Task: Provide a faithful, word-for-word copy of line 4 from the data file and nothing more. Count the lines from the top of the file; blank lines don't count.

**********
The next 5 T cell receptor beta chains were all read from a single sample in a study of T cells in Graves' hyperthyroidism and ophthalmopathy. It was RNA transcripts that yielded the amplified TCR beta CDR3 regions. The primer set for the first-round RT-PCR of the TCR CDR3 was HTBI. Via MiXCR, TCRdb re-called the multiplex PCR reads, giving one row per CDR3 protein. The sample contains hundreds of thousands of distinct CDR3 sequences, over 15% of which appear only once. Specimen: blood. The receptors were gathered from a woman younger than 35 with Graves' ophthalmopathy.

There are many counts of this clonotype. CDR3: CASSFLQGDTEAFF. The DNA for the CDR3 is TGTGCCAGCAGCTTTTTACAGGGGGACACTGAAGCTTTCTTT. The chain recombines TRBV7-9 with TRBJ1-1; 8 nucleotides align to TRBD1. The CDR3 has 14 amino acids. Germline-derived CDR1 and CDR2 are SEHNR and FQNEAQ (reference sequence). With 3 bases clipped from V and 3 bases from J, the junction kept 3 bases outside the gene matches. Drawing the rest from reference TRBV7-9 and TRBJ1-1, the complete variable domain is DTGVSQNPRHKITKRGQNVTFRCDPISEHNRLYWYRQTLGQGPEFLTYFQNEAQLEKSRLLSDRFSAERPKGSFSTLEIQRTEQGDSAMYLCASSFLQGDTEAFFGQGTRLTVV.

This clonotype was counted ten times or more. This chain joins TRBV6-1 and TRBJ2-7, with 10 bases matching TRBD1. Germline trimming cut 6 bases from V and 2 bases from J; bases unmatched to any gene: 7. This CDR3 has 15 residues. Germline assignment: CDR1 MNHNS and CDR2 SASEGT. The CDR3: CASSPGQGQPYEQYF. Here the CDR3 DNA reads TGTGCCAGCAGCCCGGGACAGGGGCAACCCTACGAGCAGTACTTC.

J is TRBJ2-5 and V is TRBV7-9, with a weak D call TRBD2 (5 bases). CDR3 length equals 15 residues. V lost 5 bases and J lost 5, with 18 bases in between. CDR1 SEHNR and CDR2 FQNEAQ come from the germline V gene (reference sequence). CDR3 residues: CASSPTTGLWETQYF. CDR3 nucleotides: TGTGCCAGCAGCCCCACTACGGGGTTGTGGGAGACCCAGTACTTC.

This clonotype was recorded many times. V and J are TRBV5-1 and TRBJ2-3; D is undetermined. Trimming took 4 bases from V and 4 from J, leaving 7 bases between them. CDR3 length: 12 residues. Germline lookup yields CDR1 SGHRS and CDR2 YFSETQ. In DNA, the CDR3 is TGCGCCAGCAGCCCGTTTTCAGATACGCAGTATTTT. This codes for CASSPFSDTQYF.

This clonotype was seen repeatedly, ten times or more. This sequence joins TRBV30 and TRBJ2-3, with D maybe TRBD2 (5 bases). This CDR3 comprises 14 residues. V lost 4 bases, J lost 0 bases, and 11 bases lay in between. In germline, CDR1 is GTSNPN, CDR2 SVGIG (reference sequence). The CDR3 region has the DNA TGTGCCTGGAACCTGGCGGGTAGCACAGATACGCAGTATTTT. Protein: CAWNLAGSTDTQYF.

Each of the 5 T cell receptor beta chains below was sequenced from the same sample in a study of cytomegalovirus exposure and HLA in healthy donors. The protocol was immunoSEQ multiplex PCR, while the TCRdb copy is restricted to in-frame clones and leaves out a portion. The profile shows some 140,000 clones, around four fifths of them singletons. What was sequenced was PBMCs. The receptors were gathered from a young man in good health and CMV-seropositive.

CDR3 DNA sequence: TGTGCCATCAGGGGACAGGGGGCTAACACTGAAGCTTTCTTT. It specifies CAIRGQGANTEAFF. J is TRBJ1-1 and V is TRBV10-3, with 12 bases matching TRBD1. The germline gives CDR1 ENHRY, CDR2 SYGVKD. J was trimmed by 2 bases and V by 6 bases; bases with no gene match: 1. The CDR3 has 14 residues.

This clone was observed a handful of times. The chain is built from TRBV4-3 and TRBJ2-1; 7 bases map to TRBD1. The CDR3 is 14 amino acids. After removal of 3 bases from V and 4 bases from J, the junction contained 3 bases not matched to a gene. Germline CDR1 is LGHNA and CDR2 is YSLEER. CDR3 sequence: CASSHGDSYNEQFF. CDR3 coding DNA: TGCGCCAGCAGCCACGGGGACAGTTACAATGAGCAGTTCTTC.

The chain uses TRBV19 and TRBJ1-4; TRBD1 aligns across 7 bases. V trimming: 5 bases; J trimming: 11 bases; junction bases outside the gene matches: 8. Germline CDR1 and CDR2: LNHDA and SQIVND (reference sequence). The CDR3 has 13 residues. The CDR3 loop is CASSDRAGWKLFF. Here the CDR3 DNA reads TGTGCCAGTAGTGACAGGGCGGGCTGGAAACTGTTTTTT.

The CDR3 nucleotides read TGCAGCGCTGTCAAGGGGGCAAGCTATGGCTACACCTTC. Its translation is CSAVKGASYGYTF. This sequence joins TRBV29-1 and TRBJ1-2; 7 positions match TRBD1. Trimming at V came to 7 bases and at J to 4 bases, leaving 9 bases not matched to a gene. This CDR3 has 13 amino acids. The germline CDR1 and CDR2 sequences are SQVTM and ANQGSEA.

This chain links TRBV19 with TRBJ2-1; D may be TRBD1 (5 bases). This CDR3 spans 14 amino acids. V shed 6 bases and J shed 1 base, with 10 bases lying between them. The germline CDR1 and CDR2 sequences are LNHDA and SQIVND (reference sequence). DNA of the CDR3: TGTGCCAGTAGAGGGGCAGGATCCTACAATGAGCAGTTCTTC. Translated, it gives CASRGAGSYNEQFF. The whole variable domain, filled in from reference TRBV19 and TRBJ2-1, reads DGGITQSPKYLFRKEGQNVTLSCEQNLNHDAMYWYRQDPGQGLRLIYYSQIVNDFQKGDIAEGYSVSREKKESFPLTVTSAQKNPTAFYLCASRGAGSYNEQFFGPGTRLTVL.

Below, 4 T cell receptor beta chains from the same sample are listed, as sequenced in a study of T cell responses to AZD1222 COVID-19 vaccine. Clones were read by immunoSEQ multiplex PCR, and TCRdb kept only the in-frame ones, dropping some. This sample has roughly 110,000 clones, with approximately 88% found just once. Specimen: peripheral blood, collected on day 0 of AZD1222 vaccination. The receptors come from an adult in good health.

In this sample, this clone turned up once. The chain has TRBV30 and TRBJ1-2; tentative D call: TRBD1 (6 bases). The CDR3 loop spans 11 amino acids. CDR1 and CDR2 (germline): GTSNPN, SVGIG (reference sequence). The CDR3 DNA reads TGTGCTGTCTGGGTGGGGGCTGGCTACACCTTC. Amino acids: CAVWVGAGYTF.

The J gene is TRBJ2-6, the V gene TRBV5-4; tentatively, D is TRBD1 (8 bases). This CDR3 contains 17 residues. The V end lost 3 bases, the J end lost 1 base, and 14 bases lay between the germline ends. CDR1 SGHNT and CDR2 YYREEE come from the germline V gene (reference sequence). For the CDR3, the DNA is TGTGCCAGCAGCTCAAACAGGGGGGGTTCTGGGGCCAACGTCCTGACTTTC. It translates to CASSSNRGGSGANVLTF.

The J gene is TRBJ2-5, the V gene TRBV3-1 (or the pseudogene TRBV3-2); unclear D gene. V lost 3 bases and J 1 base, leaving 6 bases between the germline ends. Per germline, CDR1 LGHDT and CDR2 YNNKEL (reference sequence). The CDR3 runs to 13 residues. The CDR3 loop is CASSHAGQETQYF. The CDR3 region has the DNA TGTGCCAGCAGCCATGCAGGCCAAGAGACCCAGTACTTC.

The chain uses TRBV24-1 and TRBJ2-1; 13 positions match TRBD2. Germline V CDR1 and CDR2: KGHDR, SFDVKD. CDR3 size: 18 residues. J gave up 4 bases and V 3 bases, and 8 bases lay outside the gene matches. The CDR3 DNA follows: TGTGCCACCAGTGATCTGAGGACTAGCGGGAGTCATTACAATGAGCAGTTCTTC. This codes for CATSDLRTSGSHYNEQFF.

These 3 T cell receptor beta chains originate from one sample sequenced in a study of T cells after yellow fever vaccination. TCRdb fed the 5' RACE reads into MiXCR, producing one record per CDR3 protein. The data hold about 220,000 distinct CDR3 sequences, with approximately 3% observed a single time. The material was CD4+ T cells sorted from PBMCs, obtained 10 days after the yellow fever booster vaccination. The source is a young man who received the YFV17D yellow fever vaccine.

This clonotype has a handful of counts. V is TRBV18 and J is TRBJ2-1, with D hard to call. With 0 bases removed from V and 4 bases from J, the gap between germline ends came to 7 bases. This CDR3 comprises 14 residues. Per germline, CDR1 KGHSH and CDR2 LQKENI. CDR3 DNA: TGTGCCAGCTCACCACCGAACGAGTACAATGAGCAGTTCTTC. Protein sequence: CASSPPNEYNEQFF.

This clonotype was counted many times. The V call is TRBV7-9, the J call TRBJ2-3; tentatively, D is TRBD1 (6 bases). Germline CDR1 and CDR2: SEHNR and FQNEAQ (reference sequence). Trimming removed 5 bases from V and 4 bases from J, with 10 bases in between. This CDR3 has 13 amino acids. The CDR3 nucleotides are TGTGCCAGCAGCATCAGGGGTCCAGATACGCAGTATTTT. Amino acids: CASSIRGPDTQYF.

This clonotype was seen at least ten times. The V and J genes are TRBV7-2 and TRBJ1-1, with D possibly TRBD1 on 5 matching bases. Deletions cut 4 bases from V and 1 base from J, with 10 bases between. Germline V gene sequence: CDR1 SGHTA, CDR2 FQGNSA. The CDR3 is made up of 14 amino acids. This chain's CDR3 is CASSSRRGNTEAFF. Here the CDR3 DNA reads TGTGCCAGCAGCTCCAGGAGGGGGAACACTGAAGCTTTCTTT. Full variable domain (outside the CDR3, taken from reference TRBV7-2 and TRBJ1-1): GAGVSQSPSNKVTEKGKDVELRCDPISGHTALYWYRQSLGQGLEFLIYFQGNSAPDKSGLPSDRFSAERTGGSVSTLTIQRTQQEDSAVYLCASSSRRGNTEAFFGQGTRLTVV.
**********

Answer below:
J is TRBJ2-5 and V is TRBV7-9, with a weak D call TRBD2 (5 bases). CDR3 length equals 15 residues. V lost 5 bases and J lost 5, with 18 bases in between. CDR1 SEHNR and CDR2 FQNEAQ come from the germline V gene (reference sequence). CDR3 residues: CASSPTTGLWETQYF. CDR3 nucleotides: TGTGCCAGCAGCCCCACTACGGGGTTGTGGGAGACCCAGTACTTC.